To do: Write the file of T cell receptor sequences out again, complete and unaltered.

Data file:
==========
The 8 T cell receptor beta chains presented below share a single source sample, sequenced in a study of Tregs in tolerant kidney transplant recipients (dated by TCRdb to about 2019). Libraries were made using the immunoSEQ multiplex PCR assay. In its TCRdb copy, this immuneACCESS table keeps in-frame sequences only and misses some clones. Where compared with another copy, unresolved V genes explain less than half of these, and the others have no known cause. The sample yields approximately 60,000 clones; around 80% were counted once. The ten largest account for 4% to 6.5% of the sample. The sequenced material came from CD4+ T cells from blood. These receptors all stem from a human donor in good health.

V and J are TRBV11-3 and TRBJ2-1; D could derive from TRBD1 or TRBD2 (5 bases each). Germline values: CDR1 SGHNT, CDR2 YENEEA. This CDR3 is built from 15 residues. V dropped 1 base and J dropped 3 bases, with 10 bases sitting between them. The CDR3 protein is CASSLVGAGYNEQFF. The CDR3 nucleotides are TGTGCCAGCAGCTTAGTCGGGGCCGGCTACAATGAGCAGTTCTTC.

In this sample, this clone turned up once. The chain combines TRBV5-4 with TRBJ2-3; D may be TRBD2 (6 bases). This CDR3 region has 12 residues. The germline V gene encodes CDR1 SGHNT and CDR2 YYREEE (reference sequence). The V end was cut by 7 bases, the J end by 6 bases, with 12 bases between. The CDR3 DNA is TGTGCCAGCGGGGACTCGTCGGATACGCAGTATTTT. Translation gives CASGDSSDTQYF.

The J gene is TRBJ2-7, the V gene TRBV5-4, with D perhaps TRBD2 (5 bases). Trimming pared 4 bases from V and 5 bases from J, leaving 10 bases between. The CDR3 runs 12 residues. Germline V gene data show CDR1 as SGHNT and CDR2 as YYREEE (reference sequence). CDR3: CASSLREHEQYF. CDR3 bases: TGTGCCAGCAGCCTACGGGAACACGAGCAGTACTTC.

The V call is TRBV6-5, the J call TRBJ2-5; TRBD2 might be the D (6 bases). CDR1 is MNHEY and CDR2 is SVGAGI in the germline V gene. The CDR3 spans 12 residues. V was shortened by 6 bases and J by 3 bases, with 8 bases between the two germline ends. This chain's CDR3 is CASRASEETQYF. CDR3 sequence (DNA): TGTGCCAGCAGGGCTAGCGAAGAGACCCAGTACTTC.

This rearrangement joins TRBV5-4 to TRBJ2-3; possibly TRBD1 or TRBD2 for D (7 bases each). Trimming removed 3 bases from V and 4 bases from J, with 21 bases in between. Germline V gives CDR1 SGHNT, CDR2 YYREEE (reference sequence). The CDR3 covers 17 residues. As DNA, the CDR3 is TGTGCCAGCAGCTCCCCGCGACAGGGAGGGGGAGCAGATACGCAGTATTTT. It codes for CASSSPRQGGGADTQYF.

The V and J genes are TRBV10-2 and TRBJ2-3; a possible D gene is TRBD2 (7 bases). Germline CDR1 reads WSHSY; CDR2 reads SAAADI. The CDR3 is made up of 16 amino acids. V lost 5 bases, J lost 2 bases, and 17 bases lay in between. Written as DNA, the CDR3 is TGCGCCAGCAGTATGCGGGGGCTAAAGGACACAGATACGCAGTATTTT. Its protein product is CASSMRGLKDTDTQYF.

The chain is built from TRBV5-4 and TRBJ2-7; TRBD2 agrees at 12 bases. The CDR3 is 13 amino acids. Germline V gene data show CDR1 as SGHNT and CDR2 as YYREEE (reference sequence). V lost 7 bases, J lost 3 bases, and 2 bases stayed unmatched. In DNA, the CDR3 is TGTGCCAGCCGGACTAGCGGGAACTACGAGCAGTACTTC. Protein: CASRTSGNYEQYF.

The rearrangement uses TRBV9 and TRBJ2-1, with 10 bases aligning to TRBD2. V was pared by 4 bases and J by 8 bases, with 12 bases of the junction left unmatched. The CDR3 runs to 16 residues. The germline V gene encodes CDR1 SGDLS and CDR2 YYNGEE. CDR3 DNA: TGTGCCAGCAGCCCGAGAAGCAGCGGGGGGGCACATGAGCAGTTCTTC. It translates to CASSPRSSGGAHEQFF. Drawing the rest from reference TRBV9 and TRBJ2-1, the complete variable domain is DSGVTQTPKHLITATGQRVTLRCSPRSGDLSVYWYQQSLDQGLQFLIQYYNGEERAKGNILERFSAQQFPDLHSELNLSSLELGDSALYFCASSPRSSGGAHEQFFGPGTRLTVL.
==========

The 8 T cell receptor beta chains presented below share a single source sample, sequenced in a study of Tregs in tolerant kidney transplant recipients (dated by TCRdb to about 2019). Libraries were made using the immunoSEQ multiplex PCR assay. In its TCRdb copy, this immuneACCESS table keeps in-frame sequences only and misses some clones. Where compared with another copy, unresolved V genes explain less than half of these, and the others have no known cause. The sample yields approximately 60,000 clones; around 80% were counted once. The ten largest account for 4% to 6.5% of the sample. The sequenced material came from CD4+ T cells from blood. These receptors all stem from a human donor in good health.

V and J are TRBV11-3 and TRBJ2-1; D could derive from TRBD1 or TRBD2 (5 bases each). Germline values: CDR1 SGHNT, CDR2 YENEEA. This CDR3 is built from 15 residues. V dropped 1 base and J dropped 3 bases, with 10 bases sitting between them. The CDR3 protein is CASSLVGAGYNEQFF. The CDR3 nucleotides are TGTGCCAGCAGCTTAGTCGGGGCCGGCTACAATGAGCAGTTCTTC.

In this sample, this clone turned up once. The chain combines TRBV5-4 with TRBJ2-3; D may be TRBD2 (6 bases). This CDR3 region has 12 residues. The germline V gene encodes CDR1 SGHNT and CDR2 YYREEE (reference sequence). The V end was cut by 7 bases, the J end by 6 bases, with 12 bases between. The CDR3 DNA is TGTGCCAGCGGGGACTCGTCGGATACGCAGTATTTT. Translation gives CASGDSSDTQYF.

The J gene is TRBJ2-7, the V gene TRBV5-4, with D perhaps TRBD2 (5 bases). Trimming pared 4 bases from V and 5 bases from J, leaving 10 bases between. The CDR3 runs 12 residues. Germline V gene data show CDR1 as SGHNT and CDR2 as YYREEE (reference sequence). CDR3: CASSLREHEQYF. CDR3 bases: TGTGCCAGCAGCCTACGGGAACACGAGCAGTACTTC.

The V call is TRBV6-5, the J call TRBJ2-5; TRBD2 might be the D (6 bases). CDR1 is MNHEY and CDR2 is SVGAGI in the germline V gene. The CDR3 spans 12 residues. V was shortened by 6 bases and J by 3 bases, with 8 bases between the two germline ends. This chain's CDR3 is CASRASEETQYF. CDR3 sequence (DNA): TGTGCCAGCAGGGCTAGCGAAGAGACCCAGTACTTC.

This rearrangement joins TRBV5-4 to TRBJ2-3; possibly TRBD1 or TRBD2 for D (7 bases each). Trimming removed 3 bases from V and 4 bases from J, with 21 bases in between. Germline V gives CDR1 SGHNT, CDR2 YYREEE (reference sequence). The CDR3 covers 17 residues. As DNA, the CDR3 is TGTGCCAGCAGCTCCCCGCGACAGGGAGGGGGAGCAGATACGCAGTATTTT. It codes for CASSSPRQGGGADTQYF.

The V and J genes are TRBV10-2 and TRBJ2-3; a possible D gene is TRBD2 (7 bases). Germline CDR1 reads WSHSY; CDR2 reads SAAADI. The CDR3 is made up of 16 amino acids. V lost 5 bases, J lost 2 bases, and 17 bases lay in between. Written as DNA, the CDR3 is TGCGCCAGCAGTATGCGGGGGCTAAAGGACACAGATACGCAGTATTTT. Its protein product is CASSMRGLKDTDTQYF.

The chain is built from TRBV5-4 and TRBJ2-7; TRBD2 agrees at 12 bases. The CDR3 is 13 amino acids. Germline V gene data show CDR1 as SGHNT and CDR2 as YYREEE (reference sequence). V lost 7 bases, J lost 3 bases, and 2 bases stayed unmatched. In DNA, the CDR3 is TGTGCCAGCCGGACTAGCGGGAACTACGAGCAGTACTTC. Protein: CASRTSGNYEQYF.

The rearrangement uses TRBV9 and TRBJ2-1, with 10 bases aligning to TRBD2. V was pared by 4 bases and J by 8 bases, with 12 bases of the junction left unmatched. The CDR3 runs to 16 residues. The germline V gene encodes CDR1 SGDLS and CDR2 YYNGEE. CDR3 DNA: TGTGCCAGCAGCCCGAGAAGCAGCGGGGGGGCACATGAGCAGTTCTTC. It translates to CASSPRSSGGAHEQFF. Drawing the rest from reference TRBV9 and TRBJ2-1, the complete variable domain is DSGVTQTPKHLITATGQRVTLRCSPRSGDLSVYWYQQSLDQGLQFLIQYYNGEERAKGNILERFSAQQFPDLHSELNLSSLELGDSALYFCASSPRSSGGAHEQFFGPGTRLTVL.